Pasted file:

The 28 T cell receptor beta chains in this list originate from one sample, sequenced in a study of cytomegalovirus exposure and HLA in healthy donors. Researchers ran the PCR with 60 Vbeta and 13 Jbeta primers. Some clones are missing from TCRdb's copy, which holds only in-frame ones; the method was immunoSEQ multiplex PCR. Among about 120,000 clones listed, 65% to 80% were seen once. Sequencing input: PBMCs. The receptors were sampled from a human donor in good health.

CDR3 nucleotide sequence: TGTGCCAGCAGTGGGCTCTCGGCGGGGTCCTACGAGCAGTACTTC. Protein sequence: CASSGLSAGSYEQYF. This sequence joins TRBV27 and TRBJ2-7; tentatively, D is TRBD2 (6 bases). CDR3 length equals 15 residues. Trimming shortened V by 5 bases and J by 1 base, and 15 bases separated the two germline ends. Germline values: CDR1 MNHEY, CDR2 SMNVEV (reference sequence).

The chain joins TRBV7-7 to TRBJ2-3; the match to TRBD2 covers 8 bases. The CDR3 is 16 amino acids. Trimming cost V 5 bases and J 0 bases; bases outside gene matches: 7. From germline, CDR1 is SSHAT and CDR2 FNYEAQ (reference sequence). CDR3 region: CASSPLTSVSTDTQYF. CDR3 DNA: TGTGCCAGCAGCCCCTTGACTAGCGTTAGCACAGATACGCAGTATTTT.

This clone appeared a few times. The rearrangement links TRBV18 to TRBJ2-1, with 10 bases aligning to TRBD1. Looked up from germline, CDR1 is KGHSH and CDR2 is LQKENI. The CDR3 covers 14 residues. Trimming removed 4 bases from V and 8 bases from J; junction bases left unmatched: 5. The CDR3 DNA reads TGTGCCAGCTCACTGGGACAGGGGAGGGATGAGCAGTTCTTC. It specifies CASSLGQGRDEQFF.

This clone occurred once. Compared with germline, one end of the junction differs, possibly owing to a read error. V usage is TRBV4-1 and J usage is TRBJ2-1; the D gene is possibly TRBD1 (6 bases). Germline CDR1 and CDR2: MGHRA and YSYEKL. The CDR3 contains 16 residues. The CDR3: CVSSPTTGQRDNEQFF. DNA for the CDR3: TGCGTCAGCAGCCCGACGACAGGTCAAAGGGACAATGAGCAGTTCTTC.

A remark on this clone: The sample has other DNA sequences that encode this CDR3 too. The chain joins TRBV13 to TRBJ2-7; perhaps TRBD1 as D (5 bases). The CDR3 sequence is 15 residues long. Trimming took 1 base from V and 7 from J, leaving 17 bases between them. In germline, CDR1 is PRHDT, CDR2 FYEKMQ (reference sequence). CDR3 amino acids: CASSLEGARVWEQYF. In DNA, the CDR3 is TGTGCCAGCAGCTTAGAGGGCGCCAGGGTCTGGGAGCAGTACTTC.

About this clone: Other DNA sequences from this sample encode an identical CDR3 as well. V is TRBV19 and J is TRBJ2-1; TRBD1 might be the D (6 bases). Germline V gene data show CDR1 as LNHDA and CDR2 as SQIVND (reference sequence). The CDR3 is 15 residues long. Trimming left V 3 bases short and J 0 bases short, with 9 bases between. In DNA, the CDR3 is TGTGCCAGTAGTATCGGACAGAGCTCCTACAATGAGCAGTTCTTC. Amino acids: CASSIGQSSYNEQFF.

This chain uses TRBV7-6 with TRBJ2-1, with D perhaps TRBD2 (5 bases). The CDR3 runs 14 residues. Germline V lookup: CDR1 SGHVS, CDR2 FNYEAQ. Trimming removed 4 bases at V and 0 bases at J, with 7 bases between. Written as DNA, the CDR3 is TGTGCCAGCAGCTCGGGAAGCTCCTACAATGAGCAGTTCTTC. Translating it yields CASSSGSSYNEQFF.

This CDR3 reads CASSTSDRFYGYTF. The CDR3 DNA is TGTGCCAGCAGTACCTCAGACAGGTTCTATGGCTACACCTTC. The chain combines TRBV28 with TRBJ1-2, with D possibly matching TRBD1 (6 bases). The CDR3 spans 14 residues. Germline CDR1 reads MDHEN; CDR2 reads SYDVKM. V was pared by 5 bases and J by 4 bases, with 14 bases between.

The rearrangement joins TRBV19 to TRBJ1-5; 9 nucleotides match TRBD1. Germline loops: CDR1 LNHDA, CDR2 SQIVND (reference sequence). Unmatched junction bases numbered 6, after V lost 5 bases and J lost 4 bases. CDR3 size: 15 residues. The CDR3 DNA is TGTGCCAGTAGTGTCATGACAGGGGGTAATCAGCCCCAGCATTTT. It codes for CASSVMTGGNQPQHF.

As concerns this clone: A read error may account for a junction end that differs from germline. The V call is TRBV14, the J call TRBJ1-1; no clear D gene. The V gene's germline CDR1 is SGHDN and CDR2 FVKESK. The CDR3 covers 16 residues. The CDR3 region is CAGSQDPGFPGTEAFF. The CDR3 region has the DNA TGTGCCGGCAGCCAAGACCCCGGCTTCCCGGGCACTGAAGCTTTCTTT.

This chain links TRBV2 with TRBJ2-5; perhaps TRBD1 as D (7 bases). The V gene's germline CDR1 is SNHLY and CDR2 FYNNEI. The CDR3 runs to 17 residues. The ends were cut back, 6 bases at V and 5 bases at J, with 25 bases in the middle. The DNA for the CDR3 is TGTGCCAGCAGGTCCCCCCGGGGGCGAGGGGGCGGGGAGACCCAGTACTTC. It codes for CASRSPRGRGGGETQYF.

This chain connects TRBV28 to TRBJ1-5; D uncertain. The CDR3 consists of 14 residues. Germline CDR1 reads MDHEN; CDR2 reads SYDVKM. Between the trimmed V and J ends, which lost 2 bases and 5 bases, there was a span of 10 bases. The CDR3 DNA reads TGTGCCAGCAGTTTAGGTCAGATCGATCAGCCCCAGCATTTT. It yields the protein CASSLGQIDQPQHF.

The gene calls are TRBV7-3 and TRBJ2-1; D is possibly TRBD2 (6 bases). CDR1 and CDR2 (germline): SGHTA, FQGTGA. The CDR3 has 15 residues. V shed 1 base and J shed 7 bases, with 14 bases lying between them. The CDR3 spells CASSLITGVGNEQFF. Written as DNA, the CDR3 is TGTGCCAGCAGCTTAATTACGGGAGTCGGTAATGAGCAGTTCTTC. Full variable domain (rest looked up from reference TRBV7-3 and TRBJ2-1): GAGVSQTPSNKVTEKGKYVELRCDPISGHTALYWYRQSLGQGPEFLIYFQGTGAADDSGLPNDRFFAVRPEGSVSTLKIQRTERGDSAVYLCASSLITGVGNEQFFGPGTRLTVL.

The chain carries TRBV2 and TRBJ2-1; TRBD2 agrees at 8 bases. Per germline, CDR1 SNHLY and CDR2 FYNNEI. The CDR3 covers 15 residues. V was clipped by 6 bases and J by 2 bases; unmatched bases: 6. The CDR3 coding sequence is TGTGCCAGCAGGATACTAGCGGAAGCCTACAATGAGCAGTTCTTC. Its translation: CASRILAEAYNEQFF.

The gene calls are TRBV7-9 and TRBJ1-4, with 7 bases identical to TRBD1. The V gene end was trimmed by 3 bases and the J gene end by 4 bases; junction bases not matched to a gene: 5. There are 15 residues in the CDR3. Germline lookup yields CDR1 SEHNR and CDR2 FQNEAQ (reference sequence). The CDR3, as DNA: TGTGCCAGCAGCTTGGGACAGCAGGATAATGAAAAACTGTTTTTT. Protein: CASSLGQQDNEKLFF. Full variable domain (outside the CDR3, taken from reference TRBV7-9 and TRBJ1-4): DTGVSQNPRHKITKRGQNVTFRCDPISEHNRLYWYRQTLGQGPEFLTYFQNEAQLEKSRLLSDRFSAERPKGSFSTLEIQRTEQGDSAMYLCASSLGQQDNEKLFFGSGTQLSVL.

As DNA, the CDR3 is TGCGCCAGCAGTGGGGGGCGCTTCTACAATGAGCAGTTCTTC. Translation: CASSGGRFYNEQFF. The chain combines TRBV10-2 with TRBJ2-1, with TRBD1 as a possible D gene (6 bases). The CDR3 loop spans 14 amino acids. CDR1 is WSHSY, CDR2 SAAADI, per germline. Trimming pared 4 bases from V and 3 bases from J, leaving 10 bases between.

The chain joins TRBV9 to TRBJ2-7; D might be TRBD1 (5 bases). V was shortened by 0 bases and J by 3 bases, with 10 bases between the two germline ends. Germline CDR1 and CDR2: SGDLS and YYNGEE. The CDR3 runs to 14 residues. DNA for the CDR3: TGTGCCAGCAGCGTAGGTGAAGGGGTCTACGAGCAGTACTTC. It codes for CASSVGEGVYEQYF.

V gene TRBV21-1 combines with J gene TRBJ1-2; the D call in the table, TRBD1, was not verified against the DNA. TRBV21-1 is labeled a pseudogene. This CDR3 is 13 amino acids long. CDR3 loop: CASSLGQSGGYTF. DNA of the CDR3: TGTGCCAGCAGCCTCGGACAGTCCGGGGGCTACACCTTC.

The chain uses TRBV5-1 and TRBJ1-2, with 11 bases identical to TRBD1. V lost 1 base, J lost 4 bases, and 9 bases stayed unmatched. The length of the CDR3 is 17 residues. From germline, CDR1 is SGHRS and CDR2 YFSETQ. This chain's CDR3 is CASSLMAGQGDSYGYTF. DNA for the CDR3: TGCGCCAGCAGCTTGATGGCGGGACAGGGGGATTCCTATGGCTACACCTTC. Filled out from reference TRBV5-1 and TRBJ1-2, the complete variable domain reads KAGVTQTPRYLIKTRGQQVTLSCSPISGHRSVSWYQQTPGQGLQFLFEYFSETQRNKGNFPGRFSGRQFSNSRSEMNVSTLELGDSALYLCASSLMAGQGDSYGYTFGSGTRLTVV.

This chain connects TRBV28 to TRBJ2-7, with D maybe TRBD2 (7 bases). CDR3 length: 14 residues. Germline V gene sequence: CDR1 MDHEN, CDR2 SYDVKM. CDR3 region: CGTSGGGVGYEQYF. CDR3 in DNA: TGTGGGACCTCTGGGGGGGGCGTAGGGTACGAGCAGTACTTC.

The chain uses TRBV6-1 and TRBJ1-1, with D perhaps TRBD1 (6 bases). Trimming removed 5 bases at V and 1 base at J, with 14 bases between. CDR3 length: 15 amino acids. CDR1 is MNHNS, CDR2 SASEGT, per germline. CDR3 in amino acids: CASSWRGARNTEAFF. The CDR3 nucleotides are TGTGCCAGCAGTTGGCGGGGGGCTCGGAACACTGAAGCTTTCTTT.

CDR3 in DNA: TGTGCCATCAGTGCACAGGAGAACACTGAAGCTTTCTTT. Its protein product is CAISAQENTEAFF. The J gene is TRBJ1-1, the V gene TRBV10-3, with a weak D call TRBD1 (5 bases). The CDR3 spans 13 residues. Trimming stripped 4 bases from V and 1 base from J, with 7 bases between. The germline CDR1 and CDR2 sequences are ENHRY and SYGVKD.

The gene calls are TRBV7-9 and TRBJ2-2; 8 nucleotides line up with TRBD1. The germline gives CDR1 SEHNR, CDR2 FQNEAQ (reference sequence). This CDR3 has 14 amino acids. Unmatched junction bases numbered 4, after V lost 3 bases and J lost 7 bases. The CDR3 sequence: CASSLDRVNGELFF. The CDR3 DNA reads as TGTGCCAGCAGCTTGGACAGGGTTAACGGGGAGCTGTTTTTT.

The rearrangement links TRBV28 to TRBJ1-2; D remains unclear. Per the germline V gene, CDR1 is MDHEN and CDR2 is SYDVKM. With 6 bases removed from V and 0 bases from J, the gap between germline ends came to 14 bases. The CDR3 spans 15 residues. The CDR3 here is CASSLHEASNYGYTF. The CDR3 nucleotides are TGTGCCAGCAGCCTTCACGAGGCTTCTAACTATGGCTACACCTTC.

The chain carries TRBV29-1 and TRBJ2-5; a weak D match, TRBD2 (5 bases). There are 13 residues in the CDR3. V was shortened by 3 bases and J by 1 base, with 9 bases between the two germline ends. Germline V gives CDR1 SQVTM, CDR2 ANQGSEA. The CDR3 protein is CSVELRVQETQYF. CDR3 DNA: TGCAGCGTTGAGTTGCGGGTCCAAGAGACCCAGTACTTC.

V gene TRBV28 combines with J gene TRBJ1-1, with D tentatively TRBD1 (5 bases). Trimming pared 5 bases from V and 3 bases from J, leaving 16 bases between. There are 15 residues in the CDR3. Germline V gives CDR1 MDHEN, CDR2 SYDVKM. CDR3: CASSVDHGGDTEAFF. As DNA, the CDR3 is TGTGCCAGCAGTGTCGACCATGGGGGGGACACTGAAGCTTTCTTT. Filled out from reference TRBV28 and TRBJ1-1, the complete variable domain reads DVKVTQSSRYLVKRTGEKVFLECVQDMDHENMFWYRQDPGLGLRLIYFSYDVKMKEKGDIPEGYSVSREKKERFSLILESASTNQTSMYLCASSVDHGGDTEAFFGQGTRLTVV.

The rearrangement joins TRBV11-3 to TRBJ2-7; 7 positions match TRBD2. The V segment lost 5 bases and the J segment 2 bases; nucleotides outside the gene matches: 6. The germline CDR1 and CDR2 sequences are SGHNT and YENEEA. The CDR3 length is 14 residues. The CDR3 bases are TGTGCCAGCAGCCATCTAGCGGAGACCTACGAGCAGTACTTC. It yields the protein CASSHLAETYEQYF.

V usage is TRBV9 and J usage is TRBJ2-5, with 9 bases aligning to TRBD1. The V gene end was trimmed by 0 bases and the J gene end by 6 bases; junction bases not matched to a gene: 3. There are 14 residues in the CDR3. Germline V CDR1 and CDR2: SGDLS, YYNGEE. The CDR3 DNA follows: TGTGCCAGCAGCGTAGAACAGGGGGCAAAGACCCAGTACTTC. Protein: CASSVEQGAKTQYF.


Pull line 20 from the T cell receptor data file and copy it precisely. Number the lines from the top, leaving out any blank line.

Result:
The chain uses TRBV5-1 and TRBJ1-2, with 11 bases identical to TRBD1. V lost 1 base, J lost 4 bases, and 9 bases stayed unmatched. The length of the CDR3 is 17 residues. From germline, CDR1 is SGHRS and CDR2 YFSETQ. This chain's CDR3 is CASSLMAGQGDSYGYTF. DNA for the CDR3: TGCGCCAGCAGCTTGATGGCGGGACAGGGGGATTCCTATGGCTACACCTTC. Filled out from reference TRBV5-1 and TRBJ1-2, the complete variable domain reads KAGVTQTPRYLIKTRGQQVTLSCSPISGHRSVSWYQQTPGQGLQFLFEYFSETQRNKGNFPGRFSGRQFSNSRSEMNVSTLELGDSALYLCASSLMAGQGDSYGYTFGSGTRLTVV.